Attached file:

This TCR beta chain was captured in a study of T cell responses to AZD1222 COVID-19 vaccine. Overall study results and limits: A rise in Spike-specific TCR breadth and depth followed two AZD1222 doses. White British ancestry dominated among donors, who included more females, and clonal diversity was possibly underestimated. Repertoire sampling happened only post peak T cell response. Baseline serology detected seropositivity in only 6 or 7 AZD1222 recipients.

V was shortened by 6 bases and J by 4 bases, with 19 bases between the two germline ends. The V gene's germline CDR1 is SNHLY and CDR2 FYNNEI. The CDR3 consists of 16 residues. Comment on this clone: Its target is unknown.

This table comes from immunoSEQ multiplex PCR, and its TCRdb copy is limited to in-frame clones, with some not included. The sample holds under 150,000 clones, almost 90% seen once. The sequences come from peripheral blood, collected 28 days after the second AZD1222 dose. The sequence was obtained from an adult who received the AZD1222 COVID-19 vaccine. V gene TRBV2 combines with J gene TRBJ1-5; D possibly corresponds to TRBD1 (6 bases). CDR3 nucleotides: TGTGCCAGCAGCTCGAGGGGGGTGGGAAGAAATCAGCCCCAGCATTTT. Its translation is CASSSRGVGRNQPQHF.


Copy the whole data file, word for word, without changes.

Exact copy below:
This TCR beta chain was captured in a study of T cell responses to AZD1222 COVID-19 vaccine. Overall study results and limits: A rise in Spike-specific TCR breadth and depth followed two AZD1222 doses. White British ancestry dominated among donors, who included more females, and clonal diversity was possibly underestimated. Repertoire sampling happened only post peak T cell response. Baseline serology detected seropositivity in only 6 or 7 AZD1222 recipients.

V was shortened by 6 bases and J by 4 bases, with 19 bases between the two germline ends. The V gene's germline CDR1 is SNHLY and CDR2 FYNNEI. The CDR3 consists of 16 residues. Comment on this clone: Its target is unknown.

This table comes from immunoSEQ multiplex PCR, and its TCRdb copy is limited to in-frame clones, with some not included. The sample holds under 150,000 clones, almost 90% seen once. The sequences come from peripheral blood, collected 28 days after the second AZD1222 dose. The sequence was obtained from an adult who received the AZD1222 COVID-19 vaccine. V gene TRBV2 combines with J gene TRBJ1-5; D possibly corresponds to TRBD1 (6 bases). CDR3 nucleotides: TGTGCCAGCAGCTCGAGGGGGGTGGGAAGAAATCAGCCCCAGCATTTT. Its translation is CASSSRGVGRNQPQHF.